Not liking the continued use of Spike as comic relief. I didn't like that Wesley didn't really kill his dad - that felt like a cop-out, although, on the other hand, it did give us that nice moment at the end, with the phone call. I've been defending Eve, but she annoyed me last night in her total uselessness (other than being the exposition queen, since the WB has apparently banned "Previously On"s as smacking too much of the serialized arc format they're trying to get away from).

Still squeeing over the previews. Juliet Landau! Fanged Four backstory! Something emotional and real happening with Spike! Can't wait 'til next Wednesday. I think I can safely say that I'm hooked again.

Wednesday, November 12, 2003

It's All My Fault

Merideth's a fangirl and apparently it's all my fault. . . .

Grab Bag

A little bit of this and that:

Al Gore's speech in response to the limits Bush has placed on civil liberties. A very articulate, well-reasoned, and terrifying presentation.

Check out this very cool new on-line literary magazine, Literary Mama, it reminds me of the old Salon section "Mothers Who Think," in that it's ostensibly for / about mothers, but it's actual appeal will extend far beyond that group. Also, it's a really beautifully designed site.

Go out and buy the new Bitch magazine - several great articles about families, and an interview with homegirl made good, Pamela Ribon, author of the very funny, Why Girls Are Weird. While you're at the newstand, you should also buy this month's Brain Child, which is my new addiction. A parenting magazine for people who think! In fact, it's pretty much the print equivalent to "Mothers Who Think."

Monday, November 10, 2003

Snapshot of my Life

I think I may have broken something in my foot. My ankle doesn't really feel sprained anymore, but there's an ugly bruise across the top of my foot, and when I put weight on it, I feel this sort of sickening, not-right, pain. Let's hope it's just a bad sprain, shall we?

I'm spending way too much time writing and not enough time maintaining my life. I think Adam's about to get tired of it.

I've gotten all wrapped up in Survivor again this season, after not watching it for several years. This will come as no surprise to those of you who know that the theme this season is pirates. I'm rooting for Hagrid lookalike, Rupert, to win.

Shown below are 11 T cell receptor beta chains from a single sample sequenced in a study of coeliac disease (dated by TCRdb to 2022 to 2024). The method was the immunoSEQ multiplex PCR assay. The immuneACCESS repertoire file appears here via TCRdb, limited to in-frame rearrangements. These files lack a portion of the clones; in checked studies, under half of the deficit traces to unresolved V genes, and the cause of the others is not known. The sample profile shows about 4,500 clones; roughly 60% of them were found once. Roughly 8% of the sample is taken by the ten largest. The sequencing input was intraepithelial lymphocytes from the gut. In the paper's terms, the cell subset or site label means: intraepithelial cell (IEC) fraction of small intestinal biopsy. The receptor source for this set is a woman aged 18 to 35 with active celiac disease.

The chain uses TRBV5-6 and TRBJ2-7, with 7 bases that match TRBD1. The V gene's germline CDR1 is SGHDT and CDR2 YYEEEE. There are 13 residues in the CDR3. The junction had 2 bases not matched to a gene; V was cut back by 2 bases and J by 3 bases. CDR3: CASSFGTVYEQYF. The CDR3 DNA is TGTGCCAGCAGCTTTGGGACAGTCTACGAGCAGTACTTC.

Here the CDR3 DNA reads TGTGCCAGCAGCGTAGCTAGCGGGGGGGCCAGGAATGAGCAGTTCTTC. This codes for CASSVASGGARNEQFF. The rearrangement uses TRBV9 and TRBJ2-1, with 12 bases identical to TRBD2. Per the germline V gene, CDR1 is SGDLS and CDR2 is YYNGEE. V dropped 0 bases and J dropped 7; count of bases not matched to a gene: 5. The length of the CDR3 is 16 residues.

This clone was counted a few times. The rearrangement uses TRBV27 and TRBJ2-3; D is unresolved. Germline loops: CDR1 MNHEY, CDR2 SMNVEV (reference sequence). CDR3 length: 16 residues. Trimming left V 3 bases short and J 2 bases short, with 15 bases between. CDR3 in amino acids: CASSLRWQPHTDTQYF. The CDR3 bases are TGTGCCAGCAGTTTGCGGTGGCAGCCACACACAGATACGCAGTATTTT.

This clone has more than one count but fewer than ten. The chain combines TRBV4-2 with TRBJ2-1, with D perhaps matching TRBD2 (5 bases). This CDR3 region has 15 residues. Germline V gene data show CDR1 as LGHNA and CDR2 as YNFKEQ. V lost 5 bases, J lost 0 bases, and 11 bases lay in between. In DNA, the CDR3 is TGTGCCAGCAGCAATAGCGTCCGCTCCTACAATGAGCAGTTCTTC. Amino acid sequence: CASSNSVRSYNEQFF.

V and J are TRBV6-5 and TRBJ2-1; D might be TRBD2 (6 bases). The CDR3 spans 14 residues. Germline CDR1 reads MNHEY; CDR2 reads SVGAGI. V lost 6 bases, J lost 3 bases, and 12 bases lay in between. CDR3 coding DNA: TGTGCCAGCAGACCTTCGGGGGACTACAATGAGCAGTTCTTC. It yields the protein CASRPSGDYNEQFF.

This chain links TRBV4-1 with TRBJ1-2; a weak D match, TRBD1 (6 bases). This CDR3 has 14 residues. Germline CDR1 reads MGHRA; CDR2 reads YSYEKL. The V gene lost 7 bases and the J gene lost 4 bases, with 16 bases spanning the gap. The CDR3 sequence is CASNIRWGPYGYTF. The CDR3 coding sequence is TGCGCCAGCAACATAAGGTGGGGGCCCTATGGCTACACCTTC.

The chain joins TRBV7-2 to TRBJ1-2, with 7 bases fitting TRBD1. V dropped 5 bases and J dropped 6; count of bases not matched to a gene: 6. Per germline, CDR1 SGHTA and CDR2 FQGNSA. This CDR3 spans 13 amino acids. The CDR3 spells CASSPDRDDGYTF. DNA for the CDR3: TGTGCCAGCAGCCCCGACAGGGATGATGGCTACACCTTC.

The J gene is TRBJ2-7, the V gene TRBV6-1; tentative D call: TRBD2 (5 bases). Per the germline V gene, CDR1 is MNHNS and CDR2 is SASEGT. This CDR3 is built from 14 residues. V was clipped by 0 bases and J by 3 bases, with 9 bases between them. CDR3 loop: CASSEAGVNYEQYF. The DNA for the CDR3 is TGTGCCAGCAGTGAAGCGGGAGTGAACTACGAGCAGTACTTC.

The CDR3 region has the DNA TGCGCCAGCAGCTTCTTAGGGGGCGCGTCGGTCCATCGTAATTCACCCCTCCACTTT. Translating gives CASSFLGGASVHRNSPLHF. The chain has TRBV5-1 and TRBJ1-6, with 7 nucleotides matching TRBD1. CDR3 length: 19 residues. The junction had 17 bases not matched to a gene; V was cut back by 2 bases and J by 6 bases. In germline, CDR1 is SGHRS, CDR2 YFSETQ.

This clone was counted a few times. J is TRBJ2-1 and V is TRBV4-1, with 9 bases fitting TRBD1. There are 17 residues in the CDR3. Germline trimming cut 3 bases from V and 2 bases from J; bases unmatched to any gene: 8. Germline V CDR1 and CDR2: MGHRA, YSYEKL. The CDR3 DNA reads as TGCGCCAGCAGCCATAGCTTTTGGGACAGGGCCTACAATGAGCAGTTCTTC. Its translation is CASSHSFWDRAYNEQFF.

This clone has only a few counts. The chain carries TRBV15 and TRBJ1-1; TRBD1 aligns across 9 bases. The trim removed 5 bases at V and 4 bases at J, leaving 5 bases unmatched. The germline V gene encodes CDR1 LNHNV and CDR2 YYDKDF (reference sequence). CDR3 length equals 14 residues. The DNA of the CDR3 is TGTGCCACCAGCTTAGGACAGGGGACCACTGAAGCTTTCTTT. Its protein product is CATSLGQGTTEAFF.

I'm also watching Angel, but it's not really doing much for me yet. They revamped the series to such a huge extent that it feels like watching a new show with some of the same actors, and they've also gone to more stand alone episodes, which doesn't work well to keep me hooked. On the other hand, James Marsters is just as beautiful to look at as ever. (Let's pause to contemplate the fact that he is 40 years old! He and Johnny Depp are making 40 look FINE. That's all I'm saying.)

I'm not reading as much as I'd like. I need to pick up a copy of Motherless Brooklyn, which is our next bookclub book. I've heard good things about it and I'm looking forward to reading it.

Obligatory Self Promotion

My November column is up at I'm really pleased with this one - I think it captures the Southern Gothic atmosphere of my disfunctional family rather well. As always, your comments are commanded appreciated.

New Friday Fivers

A hearty welcome to Ritu and a belated but sincere welcome to Jon and Laura.

It's great to have so many people participating. Except that I don't think I'll ever get to suggest a topic again. . . .

Saturday, November 08, 2003

Friday Five

Gord's turn to suggest the topic:

I've just thought of this question, and perhaps it will be torturously difficult to answer, but... I've been reading Kim Stanley Robinson's The Years of Rice and Salt, a stunning alternate history that raises many questions about history, religion, culture, meaning (and how humans make or find it)... and offers some beautifully thought-out answers or possibilities to these questions. It's a wonderfully crafted novel, and I highly recommend it.

On a more literal level, the novel asks the question: What would have happened if the Black Death had been so virulent, and so alien to Westerners, that it had wiped out 99% of humans in Europe instead of only the mere third of Europe it killed off? The result is a stunning weaving of speculation, understanding of human nature (for European colonialism could possibly have been carried out, differently, by other empires, and surely something comparable would have been if the West had been thus destroyed). I think it's a powerful way of looking at our myths about the goods and bads of Westerners, by examining a human history absent of Westerners.